Monthly Archives: August 2021

Da Judge Is Playin’ Doctor Now!

Okay.. I thought it had gotten as crazy as it could get, but this story takes the cake.

Filosofa's Word

This one came straight out of my local news channel and my jaw dropped to the floor.

A local man, Jeffrey Smith, is in the hospital fighting for his life against Covid.  He refused to be vaccinated, refused to wear a mask, and so this is where all his naysaying got him.  His wife, Julie, asked the hospital to treat him with Ivermectin, the horse de-worming medicine, the latest quack theory among the uneducated.  Doctors and the FDA have issued strong warnings against humans taking this drug, for it is made for animals who have a different system than ours and who often weigh more than five times as much as a human.  Needless to say, the docs at West Chester Hospital refused the woman’s request to give her hubby this unqualified drug.  Funny, he didn’t want the approved vaccine in his body, but he wants this crap that isn’t…

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False Endings

False Endings

His paranoia is one for the books.

He finds disease wherever he looks.
He anguishes over the slightest small sneeze
and the tiniest bump brings him down to his knees.

When his girl left him, the heartbreak he felt
was myocarditis, and the smallest welt
on his neck or his face is cancer for sure,
so he’s off to  to Mayo Clinic to look for a cure.

His fixation’s macabre and his acts supercilious
every damn time that he feels a bit bilious,
for he knows better than all of his friends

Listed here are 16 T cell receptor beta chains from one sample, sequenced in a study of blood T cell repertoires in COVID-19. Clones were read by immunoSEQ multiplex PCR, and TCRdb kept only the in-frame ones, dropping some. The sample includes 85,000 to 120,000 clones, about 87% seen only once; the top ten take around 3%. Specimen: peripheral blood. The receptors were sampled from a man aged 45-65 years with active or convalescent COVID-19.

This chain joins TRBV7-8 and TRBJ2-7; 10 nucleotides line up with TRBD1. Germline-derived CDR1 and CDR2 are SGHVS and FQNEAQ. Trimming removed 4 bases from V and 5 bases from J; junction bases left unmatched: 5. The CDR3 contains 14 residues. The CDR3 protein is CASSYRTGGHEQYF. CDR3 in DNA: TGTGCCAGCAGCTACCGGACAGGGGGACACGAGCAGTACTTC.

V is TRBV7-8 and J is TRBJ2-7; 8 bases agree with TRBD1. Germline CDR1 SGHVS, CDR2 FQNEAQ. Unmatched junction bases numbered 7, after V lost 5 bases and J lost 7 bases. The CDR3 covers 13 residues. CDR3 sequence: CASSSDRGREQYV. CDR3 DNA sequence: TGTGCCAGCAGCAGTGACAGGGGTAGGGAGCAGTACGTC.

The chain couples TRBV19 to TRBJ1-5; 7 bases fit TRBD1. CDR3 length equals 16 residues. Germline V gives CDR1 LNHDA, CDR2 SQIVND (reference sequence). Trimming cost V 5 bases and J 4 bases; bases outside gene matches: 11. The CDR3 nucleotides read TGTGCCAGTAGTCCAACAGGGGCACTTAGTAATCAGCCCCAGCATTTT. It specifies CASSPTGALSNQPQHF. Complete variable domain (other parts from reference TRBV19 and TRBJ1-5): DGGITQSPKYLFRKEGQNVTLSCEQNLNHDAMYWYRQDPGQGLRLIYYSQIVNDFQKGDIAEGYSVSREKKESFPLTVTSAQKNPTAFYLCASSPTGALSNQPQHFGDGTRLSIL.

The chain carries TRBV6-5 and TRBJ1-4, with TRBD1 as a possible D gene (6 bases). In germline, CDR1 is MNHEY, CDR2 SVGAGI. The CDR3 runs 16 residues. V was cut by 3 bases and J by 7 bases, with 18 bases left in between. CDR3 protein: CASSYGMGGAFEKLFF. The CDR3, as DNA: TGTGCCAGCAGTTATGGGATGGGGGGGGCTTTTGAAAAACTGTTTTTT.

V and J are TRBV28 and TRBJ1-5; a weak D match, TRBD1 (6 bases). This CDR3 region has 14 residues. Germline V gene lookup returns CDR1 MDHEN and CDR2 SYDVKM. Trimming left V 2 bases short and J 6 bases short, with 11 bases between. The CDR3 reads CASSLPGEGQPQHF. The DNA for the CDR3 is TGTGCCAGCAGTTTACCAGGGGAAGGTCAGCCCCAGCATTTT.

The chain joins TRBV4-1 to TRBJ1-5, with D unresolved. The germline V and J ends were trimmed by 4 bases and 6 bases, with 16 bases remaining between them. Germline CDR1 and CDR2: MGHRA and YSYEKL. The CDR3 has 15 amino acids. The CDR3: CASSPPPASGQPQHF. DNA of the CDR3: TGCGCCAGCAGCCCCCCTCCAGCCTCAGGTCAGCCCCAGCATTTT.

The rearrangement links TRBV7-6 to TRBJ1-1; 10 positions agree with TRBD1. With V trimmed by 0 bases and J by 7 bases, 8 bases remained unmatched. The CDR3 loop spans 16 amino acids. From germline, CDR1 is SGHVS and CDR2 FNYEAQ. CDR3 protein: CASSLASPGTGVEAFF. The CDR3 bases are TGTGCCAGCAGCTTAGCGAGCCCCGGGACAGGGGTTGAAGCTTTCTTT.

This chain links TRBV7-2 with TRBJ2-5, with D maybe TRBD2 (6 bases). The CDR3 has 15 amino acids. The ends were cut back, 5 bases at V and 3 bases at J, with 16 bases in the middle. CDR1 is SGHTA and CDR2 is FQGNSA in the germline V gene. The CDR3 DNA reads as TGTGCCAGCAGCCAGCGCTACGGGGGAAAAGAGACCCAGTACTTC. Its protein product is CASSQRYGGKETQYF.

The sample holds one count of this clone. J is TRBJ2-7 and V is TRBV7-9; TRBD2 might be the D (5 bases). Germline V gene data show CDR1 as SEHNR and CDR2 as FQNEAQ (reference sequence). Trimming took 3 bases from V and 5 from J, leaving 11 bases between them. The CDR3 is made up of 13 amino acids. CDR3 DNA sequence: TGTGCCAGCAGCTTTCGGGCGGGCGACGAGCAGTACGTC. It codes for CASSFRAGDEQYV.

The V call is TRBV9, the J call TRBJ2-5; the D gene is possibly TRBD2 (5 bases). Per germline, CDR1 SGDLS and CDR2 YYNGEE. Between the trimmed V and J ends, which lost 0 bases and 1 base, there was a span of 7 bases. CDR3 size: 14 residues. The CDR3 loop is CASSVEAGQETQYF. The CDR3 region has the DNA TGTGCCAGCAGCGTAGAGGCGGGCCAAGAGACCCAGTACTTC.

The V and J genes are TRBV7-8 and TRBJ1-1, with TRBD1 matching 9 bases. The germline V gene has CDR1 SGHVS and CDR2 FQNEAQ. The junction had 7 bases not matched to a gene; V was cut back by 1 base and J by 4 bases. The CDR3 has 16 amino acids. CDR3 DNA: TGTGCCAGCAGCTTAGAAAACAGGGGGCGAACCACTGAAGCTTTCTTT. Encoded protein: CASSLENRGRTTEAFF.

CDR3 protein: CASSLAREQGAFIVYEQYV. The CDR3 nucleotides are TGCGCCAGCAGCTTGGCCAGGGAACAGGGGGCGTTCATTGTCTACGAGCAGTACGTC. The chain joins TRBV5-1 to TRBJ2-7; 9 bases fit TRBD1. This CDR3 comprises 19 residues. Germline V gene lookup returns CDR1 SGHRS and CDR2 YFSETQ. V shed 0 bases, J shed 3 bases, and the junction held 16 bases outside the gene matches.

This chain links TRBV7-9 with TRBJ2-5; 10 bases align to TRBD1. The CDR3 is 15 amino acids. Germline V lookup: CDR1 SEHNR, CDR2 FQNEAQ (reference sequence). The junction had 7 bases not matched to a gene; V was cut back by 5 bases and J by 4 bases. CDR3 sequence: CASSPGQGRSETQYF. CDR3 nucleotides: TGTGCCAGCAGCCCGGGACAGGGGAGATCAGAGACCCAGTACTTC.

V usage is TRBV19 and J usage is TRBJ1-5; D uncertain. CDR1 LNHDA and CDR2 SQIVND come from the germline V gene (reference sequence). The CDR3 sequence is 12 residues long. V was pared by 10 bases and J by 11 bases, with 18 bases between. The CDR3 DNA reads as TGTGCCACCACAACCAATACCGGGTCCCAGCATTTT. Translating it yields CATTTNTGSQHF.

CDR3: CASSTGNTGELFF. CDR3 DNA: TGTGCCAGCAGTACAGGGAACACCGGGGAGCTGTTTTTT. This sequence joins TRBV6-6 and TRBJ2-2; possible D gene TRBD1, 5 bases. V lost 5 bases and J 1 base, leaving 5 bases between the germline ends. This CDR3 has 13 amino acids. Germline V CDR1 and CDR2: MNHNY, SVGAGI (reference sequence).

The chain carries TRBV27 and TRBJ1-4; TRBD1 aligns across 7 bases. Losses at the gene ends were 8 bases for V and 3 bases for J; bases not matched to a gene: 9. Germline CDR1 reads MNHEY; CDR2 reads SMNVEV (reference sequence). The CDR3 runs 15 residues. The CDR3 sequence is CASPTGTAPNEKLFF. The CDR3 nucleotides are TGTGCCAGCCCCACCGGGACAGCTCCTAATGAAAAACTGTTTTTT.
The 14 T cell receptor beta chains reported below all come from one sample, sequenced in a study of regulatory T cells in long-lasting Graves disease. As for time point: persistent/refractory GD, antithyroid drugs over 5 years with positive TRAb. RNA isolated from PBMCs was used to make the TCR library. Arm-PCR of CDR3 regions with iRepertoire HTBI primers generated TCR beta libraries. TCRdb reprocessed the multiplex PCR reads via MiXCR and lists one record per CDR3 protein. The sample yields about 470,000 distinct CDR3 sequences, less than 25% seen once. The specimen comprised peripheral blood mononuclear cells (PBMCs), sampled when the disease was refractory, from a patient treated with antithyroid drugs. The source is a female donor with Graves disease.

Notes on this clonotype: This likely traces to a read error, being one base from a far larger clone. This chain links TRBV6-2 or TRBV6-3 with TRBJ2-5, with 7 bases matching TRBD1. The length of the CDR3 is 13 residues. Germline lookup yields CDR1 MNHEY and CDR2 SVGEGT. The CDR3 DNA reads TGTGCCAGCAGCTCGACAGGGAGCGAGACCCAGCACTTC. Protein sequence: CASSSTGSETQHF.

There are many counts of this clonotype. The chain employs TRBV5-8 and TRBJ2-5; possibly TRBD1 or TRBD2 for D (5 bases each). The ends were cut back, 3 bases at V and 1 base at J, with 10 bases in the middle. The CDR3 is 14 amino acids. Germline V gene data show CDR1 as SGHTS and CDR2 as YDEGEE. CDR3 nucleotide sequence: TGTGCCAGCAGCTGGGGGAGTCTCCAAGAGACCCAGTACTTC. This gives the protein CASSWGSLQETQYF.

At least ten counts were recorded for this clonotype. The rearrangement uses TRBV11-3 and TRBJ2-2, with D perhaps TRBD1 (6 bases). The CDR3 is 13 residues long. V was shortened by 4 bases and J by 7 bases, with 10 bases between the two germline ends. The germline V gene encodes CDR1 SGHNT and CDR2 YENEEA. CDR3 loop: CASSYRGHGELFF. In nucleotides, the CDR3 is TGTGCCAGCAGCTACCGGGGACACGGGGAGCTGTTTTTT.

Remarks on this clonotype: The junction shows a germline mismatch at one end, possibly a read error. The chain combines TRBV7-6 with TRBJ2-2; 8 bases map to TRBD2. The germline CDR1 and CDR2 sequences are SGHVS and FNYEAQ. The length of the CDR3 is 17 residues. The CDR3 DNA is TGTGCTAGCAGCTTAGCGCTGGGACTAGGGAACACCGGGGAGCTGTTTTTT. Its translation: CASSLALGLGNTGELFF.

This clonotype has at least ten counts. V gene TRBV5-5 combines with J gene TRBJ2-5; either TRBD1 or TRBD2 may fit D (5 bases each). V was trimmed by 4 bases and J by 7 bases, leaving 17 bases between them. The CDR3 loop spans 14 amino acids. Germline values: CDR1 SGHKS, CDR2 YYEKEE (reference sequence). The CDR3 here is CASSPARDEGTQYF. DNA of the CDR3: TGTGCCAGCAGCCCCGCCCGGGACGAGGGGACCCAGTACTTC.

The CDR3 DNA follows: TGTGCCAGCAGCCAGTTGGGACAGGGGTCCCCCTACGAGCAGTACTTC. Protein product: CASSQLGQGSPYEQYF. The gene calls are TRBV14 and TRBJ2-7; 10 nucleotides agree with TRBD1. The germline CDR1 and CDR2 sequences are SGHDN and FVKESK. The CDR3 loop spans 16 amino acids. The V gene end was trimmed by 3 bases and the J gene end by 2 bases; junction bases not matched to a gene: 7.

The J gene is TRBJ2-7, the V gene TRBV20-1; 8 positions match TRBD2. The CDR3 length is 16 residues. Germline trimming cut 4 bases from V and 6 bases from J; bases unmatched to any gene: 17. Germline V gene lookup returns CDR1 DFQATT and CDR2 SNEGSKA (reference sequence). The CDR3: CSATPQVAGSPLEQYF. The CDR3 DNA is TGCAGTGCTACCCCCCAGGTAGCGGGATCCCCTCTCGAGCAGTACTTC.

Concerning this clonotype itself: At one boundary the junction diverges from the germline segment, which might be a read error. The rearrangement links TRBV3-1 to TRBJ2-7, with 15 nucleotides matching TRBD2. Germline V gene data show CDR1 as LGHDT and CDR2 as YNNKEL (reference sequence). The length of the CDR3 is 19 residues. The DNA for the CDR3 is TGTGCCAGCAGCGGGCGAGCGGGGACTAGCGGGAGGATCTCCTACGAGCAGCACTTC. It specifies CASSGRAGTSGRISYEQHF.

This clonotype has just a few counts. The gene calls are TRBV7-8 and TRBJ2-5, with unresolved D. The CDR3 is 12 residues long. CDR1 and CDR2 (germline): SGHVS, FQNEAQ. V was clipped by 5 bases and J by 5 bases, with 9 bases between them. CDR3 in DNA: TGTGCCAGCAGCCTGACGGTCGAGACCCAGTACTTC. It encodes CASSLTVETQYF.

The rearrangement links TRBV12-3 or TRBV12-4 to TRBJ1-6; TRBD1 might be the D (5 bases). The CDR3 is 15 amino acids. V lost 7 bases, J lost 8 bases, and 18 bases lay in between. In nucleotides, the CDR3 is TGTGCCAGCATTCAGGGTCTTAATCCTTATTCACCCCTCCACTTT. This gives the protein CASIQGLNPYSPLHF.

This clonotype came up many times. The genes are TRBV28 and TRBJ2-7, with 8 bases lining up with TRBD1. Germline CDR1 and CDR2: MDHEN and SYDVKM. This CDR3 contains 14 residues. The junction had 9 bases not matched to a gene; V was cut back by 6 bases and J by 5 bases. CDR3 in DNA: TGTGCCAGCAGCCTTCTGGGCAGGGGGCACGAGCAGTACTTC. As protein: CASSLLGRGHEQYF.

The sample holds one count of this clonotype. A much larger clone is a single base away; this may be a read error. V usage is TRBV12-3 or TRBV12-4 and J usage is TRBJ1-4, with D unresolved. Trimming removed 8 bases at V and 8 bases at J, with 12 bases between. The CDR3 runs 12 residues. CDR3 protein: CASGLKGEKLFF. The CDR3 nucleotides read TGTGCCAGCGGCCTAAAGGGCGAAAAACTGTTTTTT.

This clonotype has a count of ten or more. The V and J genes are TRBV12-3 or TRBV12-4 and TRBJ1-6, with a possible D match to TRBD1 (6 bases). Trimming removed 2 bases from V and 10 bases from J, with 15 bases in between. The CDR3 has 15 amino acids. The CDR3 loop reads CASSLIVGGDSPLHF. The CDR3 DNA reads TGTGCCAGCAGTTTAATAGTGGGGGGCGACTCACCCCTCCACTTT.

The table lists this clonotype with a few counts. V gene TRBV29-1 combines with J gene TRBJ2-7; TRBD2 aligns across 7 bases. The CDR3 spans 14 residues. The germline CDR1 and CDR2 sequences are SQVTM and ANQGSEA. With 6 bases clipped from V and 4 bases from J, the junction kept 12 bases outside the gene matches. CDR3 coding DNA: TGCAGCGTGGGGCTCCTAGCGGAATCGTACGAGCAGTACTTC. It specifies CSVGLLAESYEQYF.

that he’ll soon meet his maker, so he makes amends

for all his ill deeds and his slights and his snits,
seeing the light when he’s down in the pits.
He should have done better and eaten less pie,
and now he’ll pay for it, for he’s going to die.

And when he gets better, you can bet he’ll be sure
that repentance has brought a miraculous cure.
So goes the story, and though it’s not his ending,
you can be sure that a new plague is pending!

(Note: I know I’ve used this photo at least a few (?) times before but it’s just so appropriate to this poem that I can’t help using it again. )

Prompt words today are: myocarditis, macabre, anguish, supercilious and paranoia.



One who lives in isolation is only half alive.
We must generate a union if we’re going to survive.
Though it is true the fanciful may take this to extremes
and gallivant to excess, nonetheless it surely seems
that excellence in socializing might extend one’s life,
for nothing gets us through in a time of pain and strife
like family and friends. Perhaps one reason for our being
includes being seen as much as in our seeing.

Prompt words are fanciful, generate, excellence, gallivant and union.

Bar Stool Bozos and the Predictable Come-on Line

Bar Stool Bozos and the Predictable Come-on Line

A new potential conquest is seen falling from her stool
in bodily protection from contact with this fool.
He’s a denizen of single bars, a problem to avoid,